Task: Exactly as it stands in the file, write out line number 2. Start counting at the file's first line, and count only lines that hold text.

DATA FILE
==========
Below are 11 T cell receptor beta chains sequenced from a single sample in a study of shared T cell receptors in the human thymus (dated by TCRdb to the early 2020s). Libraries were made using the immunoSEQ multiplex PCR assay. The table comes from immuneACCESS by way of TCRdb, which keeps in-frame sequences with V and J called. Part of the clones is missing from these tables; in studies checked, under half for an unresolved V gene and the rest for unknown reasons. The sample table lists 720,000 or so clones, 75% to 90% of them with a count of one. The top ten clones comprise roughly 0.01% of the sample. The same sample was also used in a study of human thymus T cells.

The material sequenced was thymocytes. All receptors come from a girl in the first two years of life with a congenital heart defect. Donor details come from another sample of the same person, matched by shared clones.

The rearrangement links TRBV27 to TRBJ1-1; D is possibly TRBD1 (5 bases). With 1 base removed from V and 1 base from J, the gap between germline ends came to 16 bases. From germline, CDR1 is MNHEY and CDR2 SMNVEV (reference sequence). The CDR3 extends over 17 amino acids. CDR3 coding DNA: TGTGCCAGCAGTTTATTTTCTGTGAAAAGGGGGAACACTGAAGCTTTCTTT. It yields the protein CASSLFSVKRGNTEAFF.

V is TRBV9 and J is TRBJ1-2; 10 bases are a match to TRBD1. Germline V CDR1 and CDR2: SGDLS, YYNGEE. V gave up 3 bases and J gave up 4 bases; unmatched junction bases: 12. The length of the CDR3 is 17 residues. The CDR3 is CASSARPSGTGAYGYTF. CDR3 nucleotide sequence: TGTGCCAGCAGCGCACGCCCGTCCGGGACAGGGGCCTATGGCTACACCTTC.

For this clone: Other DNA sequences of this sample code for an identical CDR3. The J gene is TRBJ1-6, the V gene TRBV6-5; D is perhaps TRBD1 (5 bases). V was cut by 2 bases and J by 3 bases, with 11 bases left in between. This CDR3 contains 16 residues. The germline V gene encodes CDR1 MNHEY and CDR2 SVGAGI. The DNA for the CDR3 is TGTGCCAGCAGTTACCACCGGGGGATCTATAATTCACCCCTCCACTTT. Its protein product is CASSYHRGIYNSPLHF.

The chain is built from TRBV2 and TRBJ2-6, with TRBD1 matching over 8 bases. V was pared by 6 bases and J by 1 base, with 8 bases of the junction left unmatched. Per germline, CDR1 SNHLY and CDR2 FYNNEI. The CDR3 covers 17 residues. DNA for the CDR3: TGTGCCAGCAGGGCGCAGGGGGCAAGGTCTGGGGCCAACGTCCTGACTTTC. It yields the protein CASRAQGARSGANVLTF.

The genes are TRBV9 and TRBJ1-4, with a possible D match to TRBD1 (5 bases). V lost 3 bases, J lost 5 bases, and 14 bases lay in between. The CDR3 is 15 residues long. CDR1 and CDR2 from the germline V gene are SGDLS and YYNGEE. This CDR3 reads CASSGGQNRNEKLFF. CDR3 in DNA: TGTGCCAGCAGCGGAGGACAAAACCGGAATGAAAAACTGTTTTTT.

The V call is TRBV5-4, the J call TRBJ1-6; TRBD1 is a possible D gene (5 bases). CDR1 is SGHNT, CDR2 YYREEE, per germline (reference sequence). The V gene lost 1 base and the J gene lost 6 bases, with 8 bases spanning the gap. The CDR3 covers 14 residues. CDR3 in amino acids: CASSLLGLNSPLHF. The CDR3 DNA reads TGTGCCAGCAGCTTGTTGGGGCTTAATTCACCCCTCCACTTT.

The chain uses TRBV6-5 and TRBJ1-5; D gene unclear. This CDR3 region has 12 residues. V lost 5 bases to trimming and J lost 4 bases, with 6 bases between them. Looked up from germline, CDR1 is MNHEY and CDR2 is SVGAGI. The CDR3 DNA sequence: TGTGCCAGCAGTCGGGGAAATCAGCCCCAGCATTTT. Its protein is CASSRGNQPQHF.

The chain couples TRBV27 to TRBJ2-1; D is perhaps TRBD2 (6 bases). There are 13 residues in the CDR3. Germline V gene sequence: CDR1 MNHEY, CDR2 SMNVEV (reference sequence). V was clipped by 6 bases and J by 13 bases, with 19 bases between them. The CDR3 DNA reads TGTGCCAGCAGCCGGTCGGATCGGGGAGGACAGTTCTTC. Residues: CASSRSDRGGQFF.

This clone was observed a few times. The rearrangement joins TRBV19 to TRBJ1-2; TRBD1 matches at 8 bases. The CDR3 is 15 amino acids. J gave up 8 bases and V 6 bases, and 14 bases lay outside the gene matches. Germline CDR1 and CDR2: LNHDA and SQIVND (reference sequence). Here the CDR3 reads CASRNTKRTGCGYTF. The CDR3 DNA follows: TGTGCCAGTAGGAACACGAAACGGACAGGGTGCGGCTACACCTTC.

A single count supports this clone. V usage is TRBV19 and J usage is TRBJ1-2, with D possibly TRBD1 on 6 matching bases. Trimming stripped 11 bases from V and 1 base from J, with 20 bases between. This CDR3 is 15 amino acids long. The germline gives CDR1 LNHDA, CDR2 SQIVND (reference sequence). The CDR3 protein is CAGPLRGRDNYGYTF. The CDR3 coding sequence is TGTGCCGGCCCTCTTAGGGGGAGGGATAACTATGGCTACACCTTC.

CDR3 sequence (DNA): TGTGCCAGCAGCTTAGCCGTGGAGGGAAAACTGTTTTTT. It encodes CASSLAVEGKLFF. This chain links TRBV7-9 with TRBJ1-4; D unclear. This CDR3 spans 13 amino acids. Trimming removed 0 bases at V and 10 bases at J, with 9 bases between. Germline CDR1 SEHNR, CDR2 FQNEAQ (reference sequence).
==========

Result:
The material sequenced was thymocytes. All receptors come from a girl in the first two years of life with a congenital heart defect. Donor details come from another sample of the same person, matched by shared clones.